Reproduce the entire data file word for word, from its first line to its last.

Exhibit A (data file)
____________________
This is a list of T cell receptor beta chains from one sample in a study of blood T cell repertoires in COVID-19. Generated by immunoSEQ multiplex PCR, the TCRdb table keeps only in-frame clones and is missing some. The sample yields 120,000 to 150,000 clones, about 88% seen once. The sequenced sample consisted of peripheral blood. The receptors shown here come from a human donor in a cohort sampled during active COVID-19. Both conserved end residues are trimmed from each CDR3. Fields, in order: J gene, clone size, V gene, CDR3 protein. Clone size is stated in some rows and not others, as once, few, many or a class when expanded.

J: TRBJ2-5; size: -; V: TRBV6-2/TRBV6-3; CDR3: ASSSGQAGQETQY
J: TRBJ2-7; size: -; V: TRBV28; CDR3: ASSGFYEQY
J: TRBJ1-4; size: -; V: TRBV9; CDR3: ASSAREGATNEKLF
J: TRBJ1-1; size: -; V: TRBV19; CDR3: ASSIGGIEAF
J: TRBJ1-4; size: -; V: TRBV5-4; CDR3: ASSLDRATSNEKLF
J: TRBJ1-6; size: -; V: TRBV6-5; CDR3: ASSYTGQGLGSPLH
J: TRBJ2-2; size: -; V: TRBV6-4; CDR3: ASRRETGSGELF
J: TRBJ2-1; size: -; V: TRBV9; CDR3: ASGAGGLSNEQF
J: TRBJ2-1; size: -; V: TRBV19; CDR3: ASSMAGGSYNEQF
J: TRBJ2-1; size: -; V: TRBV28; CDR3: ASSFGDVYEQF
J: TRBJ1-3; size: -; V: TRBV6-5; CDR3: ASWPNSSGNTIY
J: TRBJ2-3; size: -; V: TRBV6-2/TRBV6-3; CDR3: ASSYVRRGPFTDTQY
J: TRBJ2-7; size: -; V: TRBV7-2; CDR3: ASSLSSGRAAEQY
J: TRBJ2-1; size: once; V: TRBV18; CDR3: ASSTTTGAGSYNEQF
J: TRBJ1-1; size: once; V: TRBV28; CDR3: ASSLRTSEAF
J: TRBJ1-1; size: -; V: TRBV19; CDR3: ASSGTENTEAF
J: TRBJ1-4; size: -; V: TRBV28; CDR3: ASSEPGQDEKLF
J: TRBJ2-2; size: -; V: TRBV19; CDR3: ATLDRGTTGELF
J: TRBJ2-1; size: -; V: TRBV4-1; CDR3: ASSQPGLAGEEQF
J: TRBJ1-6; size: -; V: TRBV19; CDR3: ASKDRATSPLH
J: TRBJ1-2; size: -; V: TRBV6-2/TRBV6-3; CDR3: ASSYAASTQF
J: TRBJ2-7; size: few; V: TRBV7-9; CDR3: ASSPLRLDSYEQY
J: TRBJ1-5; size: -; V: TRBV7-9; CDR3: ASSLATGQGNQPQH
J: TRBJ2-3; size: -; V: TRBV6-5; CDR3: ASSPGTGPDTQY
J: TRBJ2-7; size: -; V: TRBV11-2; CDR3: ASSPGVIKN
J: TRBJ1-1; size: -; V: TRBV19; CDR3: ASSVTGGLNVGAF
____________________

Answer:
This is a list of T cell receptor beta chains from one sample in a study of blood T cell repertoires in COVID-19. Generated by immunoSEQ multiplex PCR, the TCRdb table keeps only in-frame clones and is missing some. The sample yields 120,000 to 150,000 clones, about 88% seen once. The sequenced sample consisted of peripheral blood. The receptors shown here come from a human donor in a cohort sampled during active COVID-19. Both conserved end residues are trimmed from each CDR3. Fields, in order: J gene, clone size, V gene, CDR3 protein. Clone size is stated in some rows and not others, as once, few, many or a class when expanded.

J: TRBJ2-5; size: -; V: TRBV6-2/TRBV6-3; CDR3: ASSSGQAGQETQY
J: TRBJ2-7; size: -; V: TRBV28; CDR3: ASSGFYEQY
J: TRBJ1-4; size: -; V: TRBV9; CDR3: ASSAREGATNEKLF
J: TRBJ1-1; size: -; V: TRBV19; CDR3: ASSIGGIEAF
J: TRBJ1-4; size: -; V: TRBV5-4; CDR3: ASSLDRATSNEKLF
J: TRBJ1-6; size: -; V: TRBV6-5; CDR3: ASSYTGQGLGSPLH
J: TRBJ2-2; size: -; V: TRBV6-4; CDR3: ASRRETGSGELF
J: TRBJ2-1; size: -; V: TRBV9; CDR3: ASGAGGLSNEQF
J: TRBJ2-1; size: -; V: TRBV19; CDR3: ASSMAGGSYNEQF
J: TRBJ2-1; size: -; V: TRBV28; CDR3: ASSFGDVYEQF
J: TRBJ1-3; size: -; V: TRBV6-5; CDR3: ASWPNSSGNTIY
J: TRBJ2-3; size: -; V: TRBV6-2/TRBV6-3; CDR3: ASSYVRRGPFTDTQY
J: TRBJ2-7; size: -; V: TRBV7-2; CDR3: ASSLSSGRAAEQY
J: TRBJ2-1; size: once; V: TRBV18; CDR3: ASSTTTGAGSYNEQF
J: TRBJ1-1; size: once; V: TRBV28; CDR3: ASSLRTSEAF
J: TRBJ1-1; size: -; V: TRBV19; CDR3: ASSGTENTEAF
J: TRBJ1-4; size: -; V: TRBV28; CDR3: ASSEPGQDEKLF
J: TRBJ2-2; size: -; V: TRBV19; CDR3: ATLDRGTTGELF
J: TRBJ2-1; size: -; V: TRBV4-1; CDR3: ASSQPGLAGEEQF
J: TRBJ1-6; size: -; V: TRBV19; CDR3: ASKDRATSPLH
J: TRBJ1-2; size: -; V: TRBV6-2/TRBV6-3; CDR3: ASSYAASTQF
J: TRBJ2-7; size: few; V: TRBV7-9; CDR3: ASSPLRLDSYEQY
J: TRBJ1-5; size: -; V: TRBV7-9; CDR3: ASSLATGQGNQPQH
J: TRBJ2-3; size: -; V: TRBV6-5; CDR3: ASSPGTGPDTQY
J: TRBJ2-7; size: -; V: TRBV11-2; CDR3: ASSPGVIKN
J: TRBJ1-1; size: -; V: TRBV19; CDR3: ASSVTGGLNVGAF